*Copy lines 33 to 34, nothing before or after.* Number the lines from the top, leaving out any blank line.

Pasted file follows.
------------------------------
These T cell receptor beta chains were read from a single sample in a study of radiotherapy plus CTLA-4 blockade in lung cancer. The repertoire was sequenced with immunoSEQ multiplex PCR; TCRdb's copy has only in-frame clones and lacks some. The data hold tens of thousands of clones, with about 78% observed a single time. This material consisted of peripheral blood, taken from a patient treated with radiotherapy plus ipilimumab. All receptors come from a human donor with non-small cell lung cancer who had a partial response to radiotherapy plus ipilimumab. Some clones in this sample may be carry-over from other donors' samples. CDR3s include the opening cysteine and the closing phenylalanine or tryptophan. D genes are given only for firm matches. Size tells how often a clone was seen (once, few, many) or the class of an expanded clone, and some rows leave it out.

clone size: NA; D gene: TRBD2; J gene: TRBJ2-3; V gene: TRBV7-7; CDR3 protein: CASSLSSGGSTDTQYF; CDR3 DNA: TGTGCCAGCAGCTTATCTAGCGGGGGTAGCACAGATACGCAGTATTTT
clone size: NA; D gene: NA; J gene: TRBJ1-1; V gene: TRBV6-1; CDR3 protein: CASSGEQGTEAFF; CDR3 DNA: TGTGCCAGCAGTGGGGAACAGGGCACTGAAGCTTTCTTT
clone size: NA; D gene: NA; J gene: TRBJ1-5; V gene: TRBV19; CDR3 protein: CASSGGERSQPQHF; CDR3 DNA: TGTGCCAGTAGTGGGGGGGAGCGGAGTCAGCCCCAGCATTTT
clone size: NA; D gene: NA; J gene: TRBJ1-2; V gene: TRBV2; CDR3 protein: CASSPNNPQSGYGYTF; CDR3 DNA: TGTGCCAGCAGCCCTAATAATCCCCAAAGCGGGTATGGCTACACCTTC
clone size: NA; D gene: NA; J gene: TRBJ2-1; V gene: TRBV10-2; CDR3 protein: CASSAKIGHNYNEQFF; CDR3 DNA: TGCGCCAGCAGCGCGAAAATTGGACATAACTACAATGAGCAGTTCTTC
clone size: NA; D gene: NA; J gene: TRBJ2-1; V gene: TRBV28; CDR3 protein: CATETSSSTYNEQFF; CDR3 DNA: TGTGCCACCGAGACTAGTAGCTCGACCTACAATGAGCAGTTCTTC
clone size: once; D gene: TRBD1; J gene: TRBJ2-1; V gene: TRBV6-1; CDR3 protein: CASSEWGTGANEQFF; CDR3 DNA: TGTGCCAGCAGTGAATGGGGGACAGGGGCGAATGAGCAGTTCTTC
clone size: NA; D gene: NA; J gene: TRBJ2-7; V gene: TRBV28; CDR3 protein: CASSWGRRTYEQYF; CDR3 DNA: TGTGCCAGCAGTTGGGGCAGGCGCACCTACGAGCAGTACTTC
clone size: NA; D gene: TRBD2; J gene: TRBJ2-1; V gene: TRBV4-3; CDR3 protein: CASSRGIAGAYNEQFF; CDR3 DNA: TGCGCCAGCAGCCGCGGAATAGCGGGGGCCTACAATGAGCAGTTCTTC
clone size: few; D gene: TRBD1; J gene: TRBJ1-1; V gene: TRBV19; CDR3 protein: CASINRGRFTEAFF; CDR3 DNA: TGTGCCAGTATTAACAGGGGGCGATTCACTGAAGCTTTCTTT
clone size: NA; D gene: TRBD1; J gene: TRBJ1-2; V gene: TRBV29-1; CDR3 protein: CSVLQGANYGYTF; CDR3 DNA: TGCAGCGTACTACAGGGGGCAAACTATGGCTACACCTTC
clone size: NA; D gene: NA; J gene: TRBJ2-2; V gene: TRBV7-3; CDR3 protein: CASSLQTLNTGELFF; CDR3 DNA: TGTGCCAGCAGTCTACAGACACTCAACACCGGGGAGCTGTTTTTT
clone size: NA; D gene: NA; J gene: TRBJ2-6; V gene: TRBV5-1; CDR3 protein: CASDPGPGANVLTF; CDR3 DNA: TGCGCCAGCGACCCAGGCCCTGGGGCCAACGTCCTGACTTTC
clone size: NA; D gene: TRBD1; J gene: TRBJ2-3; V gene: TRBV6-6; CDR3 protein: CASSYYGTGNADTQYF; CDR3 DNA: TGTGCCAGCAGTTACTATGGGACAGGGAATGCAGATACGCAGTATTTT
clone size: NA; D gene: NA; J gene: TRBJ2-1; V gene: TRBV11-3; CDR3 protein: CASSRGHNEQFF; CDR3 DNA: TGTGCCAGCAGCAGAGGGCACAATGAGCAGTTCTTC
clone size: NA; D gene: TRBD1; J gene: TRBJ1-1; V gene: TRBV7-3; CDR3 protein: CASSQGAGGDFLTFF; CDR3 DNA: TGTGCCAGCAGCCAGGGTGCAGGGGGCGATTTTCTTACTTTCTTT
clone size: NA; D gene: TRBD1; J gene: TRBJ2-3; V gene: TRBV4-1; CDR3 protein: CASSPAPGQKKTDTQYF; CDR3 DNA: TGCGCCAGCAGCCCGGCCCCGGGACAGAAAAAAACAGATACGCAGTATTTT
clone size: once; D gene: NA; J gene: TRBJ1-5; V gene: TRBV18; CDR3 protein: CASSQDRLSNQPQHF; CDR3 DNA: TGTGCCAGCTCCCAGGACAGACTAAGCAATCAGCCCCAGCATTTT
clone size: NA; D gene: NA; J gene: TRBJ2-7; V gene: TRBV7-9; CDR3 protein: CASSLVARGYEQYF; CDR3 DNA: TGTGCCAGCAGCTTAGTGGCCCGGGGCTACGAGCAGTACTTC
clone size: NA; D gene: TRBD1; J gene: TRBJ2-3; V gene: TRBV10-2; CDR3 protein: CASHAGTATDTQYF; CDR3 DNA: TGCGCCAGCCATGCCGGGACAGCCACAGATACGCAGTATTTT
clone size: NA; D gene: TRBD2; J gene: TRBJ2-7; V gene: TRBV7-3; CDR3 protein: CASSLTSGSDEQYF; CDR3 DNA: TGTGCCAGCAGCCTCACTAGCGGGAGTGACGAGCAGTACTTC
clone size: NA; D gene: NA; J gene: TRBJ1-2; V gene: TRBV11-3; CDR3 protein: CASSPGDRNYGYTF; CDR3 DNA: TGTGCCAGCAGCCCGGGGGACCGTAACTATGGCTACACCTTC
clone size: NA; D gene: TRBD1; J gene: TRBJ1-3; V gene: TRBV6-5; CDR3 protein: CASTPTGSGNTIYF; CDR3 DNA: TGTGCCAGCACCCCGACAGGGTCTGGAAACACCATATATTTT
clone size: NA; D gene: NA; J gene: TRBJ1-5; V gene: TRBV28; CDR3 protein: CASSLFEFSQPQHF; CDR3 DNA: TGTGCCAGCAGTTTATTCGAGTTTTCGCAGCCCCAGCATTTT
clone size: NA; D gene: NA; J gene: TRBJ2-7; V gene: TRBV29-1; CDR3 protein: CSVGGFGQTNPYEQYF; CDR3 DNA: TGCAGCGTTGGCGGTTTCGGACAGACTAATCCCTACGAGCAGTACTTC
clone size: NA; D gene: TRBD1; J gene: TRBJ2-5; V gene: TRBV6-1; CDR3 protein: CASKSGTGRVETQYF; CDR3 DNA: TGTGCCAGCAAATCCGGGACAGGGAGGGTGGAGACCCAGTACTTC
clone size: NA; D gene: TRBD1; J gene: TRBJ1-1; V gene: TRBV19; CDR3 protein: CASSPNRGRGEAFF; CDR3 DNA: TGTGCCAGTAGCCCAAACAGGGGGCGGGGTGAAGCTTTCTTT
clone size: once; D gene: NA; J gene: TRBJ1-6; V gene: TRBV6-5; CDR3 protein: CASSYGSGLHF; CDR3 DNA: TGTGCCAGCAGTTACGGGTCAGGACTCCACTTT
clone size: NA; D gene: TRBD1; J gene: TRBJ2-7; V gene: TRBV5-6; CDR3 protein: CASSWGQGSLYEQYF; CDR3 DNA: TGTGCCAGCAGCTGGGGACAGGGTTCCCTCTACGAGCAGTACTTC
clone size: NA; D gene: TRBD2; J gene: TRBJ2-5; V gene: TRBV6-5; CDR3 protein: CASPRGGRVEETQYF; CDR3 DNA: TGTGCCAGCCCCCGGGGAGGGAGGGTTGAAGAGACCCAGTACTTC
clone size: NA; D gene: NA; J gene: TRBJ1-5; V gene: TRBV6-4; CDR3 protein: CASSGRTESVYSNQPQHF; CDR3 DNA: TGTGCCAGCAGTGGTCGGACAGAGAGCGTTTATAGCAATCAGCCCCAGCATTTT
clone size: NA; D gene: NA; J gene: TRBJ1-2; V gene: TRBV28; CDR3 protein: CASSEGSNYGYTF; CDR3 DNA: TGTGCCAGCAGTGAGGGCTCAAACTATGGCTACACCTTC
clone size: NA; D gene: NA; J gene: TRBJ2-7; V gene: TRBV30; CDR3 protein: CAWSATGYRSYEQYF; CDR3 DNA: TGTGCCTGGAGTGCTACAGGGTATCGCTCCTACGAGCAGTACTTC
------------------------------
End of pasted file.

clone size: NA; D gene: NA; J gene: TRBJ1-2; V gene: TRBV28; CDR3 protein: CASSEGSNYGYTF; CDR3 DNA: TGTGCCAGCAGTGAGGGCTCAAACTATGGCTACACCTTC
clone size: NA; D gene: NA; J gene: TRBJ2-7; V gene: TRBV30; CDR3 protein: CAWSATGYRSYEQYF; CDR3 DNA: TGTGCCTGGAGTGCTACAGGGTATCGCTCCTACGAGCAGTACTTC